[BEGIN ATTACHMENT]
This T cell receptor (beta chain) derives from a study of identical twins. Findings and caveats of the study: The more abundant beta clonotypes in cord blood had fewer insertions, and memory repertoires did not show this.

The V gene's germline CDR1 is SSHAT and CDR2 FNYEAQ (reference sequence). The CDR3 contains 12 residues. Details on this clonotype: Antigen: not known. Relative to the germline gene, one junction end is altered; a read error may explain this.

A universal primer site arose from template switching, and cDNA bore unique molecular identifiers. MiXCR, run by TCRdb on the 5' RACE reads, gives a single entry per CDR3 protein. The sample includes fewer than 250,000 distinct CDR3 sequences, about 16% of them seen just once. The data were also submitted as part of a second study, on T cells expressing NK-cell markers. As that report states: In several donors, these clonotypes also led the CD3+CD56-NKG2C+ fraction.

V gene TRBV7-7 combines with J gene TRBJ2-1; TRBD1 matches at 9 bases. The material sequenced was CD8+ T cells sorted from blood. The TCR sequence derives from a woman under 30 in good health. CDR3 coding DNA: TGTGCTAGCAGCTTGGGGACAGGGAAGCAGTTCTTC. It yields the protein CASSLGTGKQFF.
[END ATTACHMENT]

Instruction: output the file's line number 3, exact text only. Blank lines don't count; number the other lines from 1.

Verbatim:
A universal primer site arose from template switching, and cDNA bore unique molecular identifiers. MiXCR, run by TCRdb on the 5' RACE reads, gives a single entry per CDR3 protein. The sample includes fewer than 250,000 distinct CDR3 sequences, about 16% of them seen just once. The data were also submitted as part of a second study, on T cells expressing NK-cell markers. As that report states: In several donors, these clonotypes also led the CD3+CD56-NKG2C+ fraction.